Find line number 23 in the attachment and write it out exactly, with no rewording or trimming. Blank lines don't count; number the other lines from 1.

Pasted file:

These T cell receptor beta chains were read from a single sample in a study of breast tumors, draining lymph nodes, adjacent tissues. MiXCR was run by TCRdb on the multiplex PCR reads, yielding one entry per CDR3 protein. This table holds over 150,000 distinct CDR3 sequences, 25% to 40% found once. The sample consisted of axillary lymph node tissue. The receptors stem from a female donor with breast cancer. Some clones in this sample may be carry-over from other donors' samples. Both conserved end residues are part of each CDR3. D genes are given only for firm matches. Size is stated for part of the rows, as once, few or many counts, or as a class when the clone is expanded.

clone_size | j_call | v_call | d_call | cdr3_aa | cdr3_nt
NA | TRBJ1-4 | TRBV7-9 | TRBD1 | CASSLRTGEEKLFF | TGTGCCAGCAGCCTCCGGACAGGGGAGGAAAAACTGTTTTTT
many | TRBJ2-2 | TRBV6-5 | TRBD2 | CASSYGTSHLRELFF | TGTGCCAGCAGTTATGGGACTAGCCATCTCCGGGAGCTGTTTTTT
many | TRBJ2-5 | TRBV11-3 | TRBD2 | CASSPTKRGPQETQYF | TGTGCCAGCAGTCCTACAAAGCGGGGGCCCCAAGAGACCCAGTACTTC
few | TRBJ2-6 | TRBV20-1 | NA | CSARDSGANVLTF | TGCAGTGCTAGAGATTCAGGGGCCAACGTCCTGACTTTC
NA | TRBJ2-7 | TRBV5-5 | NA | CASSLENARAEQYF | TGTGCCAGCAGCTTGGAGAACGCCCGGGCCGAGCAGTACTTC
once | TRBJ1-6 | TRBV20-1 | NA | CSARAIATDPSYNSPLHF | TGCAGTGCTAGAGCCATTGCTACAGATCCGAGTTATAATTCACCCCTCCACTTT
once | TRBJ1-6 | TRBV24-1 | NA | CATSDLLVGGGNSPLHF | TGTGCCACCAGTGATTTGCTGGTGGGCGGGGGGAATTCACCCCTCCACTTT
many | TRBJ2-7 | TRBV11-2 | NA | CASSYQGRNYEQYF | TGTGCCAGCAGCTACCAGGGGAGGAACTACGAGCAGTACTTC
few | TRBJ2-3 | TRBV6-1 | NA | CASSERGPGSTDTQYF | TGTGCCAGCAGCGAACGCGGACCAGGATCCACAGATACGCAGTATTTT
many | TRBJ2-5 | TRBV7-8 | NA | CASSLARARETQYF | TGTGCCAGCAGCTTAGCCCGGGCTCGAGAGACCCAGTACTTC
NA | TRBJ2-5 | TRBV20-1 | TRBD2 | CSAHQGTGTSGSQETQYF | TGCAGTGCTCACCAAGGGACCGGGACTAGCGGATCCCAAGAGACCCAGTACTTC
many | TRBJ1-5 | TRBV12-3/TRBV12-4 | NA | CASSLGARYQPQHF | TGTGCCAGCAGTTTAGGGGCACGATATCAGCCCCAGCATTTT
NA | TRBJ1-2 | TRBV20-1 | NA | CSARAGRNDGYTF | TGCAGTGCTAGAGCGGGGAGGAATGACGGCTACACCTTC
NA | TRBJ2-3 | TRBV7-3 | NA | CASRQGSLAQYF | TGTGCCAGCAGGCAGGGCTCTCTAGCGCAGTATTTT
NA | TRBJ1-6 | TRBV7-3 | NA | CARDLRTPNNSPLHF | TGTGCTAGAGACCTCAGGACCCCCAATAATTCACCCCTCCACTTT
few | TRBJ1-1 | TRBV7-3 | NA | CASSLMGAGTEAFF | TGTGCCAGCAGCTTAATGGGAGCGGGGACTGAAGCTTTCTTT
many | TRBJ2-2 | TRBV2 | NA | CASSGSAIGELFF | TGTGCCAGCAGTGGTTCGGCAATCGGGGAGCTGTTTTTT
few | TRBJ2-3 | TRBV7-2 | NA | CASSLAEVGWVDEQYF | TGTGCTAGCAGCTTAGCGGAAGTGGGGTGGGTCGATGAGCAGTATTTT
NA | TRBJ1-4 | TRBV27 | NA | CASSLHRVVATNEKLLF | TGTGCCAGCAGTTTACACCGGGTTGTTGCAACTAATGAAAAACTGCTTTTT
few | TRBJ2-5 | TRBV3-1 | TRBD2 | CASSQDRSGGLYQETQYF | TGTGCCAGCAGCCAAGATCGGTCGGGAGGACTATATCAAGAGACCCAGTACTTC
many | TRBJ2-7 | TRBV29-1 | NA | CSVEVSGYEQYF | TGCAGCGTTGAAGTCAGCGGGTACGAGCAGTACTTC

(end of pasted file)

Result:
many | TRBJ2-7 | TRBV29-1 | NA | CSVEVSGYEQYF | TGCAGCGTTGAAGTCAGCGGGTACGAGCAGTACTTC